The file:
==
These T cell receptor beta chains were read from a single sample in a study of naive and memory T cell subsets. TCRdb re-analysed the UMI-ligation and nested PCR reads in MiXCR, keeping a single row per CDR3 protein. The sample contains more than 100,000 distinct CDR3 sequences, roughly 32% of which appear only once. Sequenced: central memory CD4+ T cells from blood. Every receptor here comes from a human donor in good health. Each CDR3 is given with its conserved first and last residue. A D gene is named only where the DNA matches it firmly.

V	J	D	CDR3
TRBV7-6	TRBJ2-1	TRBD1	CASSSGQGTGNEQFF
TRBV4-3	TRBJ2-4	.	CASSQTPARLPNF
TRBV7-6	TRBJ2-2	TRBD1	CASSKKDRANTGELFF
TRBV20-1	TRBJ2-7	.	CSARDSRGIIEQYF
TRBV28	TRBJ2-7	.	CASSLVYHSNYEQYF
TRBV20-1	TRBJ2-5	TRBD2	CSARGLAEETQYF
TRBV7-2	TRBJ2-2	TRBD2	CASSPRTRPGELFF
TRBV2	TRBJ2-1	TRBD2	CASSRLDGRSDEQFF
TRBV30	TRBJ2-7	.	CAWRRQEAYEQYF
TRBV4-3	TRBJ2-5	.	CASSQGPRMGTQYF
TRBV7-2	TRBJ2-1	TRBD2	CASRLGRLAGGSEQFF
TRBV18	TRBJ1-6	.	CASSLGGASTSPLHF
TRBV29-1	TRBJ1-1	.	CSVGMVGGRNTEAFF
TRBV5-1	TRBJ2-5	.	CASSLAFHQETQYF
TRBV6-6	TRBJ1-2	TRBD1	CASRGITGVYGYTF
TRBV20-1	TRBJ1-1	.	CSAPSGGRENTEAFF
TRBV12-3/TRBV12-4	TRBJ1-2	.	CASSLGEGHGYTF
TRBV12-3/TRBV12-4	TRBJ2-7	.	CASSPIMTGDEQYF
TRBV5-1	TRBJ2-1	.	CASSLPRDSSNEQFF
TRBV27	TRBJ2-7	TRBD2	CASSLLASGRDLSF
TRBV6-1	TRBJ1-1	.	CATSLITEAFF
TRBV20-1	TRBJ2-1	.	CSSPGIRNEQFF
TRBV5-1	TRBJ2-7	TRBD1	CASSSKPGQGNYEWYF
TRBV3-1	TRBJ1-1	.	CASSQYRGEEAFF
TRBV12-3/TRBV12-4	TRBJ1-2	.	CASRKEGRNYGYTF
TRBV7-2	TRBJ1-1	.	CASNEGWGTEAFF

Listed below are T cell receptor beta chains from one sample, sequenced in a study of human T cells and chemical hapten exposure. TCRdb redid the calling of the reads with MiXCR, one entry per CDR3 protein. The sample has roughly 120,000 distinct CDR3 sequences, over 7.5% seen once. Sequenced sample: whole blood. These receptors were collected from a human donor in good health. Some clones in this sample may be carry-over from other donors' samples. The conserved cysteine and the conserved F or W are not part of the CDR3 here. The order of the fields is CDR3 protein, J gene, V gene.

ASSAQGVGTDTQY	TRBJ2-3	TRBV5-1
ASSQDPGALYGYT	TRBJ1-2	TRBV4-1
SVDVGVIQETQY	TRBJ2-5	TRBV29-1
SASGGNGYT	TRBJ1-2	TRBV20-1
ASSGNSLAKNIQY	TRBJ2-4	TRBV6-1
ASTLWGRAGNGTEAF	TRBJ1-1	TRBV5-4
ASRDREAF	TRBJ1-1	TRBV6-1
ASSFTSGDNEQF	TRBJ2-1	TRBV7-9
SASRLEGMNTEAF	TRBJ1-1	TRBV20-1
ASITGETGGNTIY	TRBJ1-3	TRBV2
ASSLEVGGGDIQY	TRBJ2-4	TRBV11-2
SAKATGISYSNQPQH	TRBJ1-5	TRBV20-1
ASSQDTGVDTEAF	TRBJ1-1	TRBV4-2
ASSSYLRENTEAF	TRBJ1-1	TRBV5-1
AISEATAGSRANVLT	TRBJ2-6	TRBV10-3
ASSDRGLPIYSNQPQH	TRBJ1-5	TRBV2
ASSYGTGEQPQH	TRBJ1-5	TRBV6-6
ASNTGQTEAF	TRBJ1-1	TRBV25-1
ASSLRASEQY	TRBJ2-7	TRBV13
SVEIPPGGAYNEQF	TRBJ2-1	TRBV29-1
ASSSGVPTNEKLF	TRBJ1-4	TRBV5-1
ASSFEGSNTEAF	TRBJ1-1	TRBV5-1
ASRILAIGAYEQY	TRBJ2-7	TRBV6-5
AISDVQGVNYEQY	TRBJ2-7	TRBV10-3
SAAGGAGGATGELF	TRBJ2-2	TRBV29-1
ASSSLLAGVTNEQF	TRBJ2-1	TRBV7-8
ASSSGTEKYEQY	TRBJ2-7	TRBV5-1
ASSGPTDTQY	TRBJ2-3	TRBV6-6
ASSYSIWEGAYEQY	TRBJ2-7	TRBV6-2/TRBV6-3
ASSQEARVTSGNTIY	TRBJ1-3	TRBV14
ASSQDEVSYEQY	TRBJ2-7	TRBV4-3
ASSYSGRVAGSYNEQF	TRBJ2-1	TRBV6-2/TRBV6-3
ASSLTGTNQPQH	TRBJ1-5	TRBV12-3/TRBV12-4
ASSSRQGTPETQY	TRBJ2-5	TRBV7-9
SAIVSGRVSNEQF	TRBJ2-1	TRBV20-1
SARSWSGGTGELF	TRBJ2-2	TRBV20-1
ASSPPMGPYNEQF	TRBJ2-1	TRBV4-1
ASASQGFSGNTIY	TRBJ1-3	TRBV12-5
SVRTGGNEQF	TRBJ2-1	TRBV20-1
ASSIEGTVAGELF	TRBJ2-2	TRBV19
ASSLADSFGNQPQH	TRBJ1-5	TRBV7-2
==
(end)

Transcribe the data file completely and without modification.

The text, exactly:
These T cell receptor beta chains were read from a single sample in a study of naive and memory T cell subsets. TCRdb re-analysed the UMI-ligation and nested PCR reads in MiXCR, keeping a single row per CDR3 protein. The sample contains more than 100,000 distinct CDR3 sequences, roughly 32% of which appear only once. Sequenced: central memory CD4+ T cells from blood. Every receptor here comes from a human donor in good health. Each CDR3 is given with its conserved first and last residue. A D gene is named only where the DNA matches it firmly.

V	J	D	CDR3
TRBV7-6	TRBJ2-1	TRBD1	CASSSGQGTGNEQFF
TRBV4-3	TRBJ2-4	.	CASSQTPARLPNF
TRBV7-6	TRBJ2-2	TRBD1	CASSKKDRANTGELFF
TRBV20-1	TRBJ2-7	.	CSARDSRGIIEQYF
TRBV28	TRBJ2-7	.	CASSLVYHSNYEQYF
TRBV20-1	TRBJ2-5	TRBD2	CSARGLAEETQYF
TRBV7-2	TRBJ2-2	TRBD2	CASSPRTRPGELFF
TRBV2	TRBJ2-1	TRBD2	CASSRLDGRSDEQFF
TRBV30	TRBJ2-7	.	CAWRRQEAYEQYF
TRBV4-3	TRBJ2-5	.	CASSQGPRMGTQYF
TRBV7-2	TRBJ2-1	TRBD2	CASRLGRLAGGSEQFF
TRBV18	TRBJ1-6	.	CASSLGGASTSPLHF
TRBV29-1	TRBJ1-1	.	CSVGMVGGRNTEAFF
TRBV5-1	TRBJ2-5	.	CASSLAFHQETQYF
TRBV6-6	TRBJ1-2	TRBD1	CASRGITGVYGYTF
TRBV20-1	TRBJ1-1	.	CSAPSGGRENTEAFF
TRBV12-3/TRBV12-4	TRBJ1-2	.	CASSLGEGHGYTF
TRBV12-3/TRBV12-4	TRBJ2-7	.	CASSPIMTGDEQYF
TRBV5-1	TRBJ2-1	.	CASSLPRDSSNEQFF
TRBV27	TRBJ2-7	TRBD2	CASSLLASGRDLSF
TRBV6-1	TRBJ1-1	.	CATSLITEAFF
TRBV20-1	TRBJ2-1	.	CSSPGIRNEQFF
TRBV5-1	TRBJ2-7	TRBD1	CASSSKPGQGNYEWYF
TRBV3-1	TRBJ1-1	.	CASSQYRGEEAFF
TRBV12-3/TRBV12-4	TRBJ1-2	.	CASRKEGRNYGYTF
TRBV7-2	TRBJ1-1	.	CASNEGWGTEAFF

Listed below are T cell receptor beta chains from one sample, sequenced in a study of human T cells and chemical hapten exposure. TCRdb redid the calling of the reads with MiXCR, one entry per CDR3 protein. The sample has roughly 120,000 distinct CDR3 sequences, over 7.5% seen once. Sequenced sample: whole blood. These receptors were collected from a human donor in good health. Some clones in this sample may be carry-over from other donors' samples. The conserved cysteine and the conserved F or W are not part of the CDR3 here. The order of the fields is CDR3 protein, J gene, V gene.

ASSAQGVGTDTQY	TRBJ2-3	TRBV5-1
ASSQDPGALYGYT	TRBJ1-2	TRBV4-1
SVDVGVIQETQY	TRBJ2-5	TRBV29-1
SASGGNGYT	TRBJ1-2	TRBV20-1
ASSGNSLAKNIQY	TRBJ2-4	TRBV6-1
ASTLWGRAGNGTEAF	TRBJ1-1	TRBV5-4
ASRDREAF	TRBJ1-1	TRBV6-1
ASSFTSGDNEQF	TRBJ2-1	TRBV7-9
SASRLEGMNTEAF	TRBJ1-1	TRBV20-1
ASITGETGGNTIY	TRBJ1-3	TRBV2
ASSLEVGGGDIQY	TRBJ2-4	TRBV11-2
SAKATGISYSNQPQH	TRBJ1-5	TRBV20-1
ASSQDTGVDTEAF	TRBJ1-1	TRBV4-2
ASSSYLRENTEAF	TRBJ1-1	TRBV5-1
AISEATAGSRANVLT	TRBJ2-6	TRBV10-3
ASSDRGLPIYSNQPQH	TRBJ1-5	TRBV2
ASSYGTGEQPQH	TRBJ1-5	TRBV6-6
ASNTGQTEAF	TRBJ1-1	TRBV25-1
ASSLRASEQY	TRBJ2-7	TRBV13
SVEIPPGGAYNEQF	TRBJ2-1	TRBV29-1
ASSSGVPTNEKLF	TRBJ1-4	TRBV5-1
ASSFEGSNTEAF	TRBJ1-1	TRBV5-1
ASRILAIGAYEQY	TRBJ2-7	TRBV6-5
AISDVQGVNYEQY	TRBJ2-7	TRBV10-3
SAAGGAGGATGELF	TRBJ2-2	TRBV29-1
ASSSLLAGVTNEQF	TRBJ2-1	TRBV7-8
ASSSGTEKYEQY	TRBJ2-7	TRBV5-1
ASSGPTDTQY	TRBJ2-3	TRBV6-6
ASSYSIWEGAYEQY	TRBJ2-7	TRBV6-2/TRBV6-3
ASSQEARVTSGNTIY	TRBJ1-3	TRBV14
ASSQDEVSYEQY	TRBJ2-7	TRBV4-3
ASSYSGRVAGSYNEQF	TRBJ2-1	TRBV6-2/TRBV6-3
ASSLTGTNQPQH	TRBJ1-5	TRBV12-3/TRBV12-4
ASSSRQGTPETQY	TRBJ2-5	TRBV7-9
SAIVSGRVSNEQF	TRBJ2-1	TRBV20-1
SARSWSGGTGELF	TRBJ2-2	TRBV20-1
ASSPPMGPYNEQF	TRBJ2-1	TRBV4-1
ASASQGFSGNTIY	TRBJ1-3	TRBV12-5
SVRTGGNEQF	TRBJ2-1	TRBV20-1
ASSIEGTVAGELF	TRBJ2-2	TRBV19
ASSLADSFGNQPQH	TRBJ1-5	TRBV7-2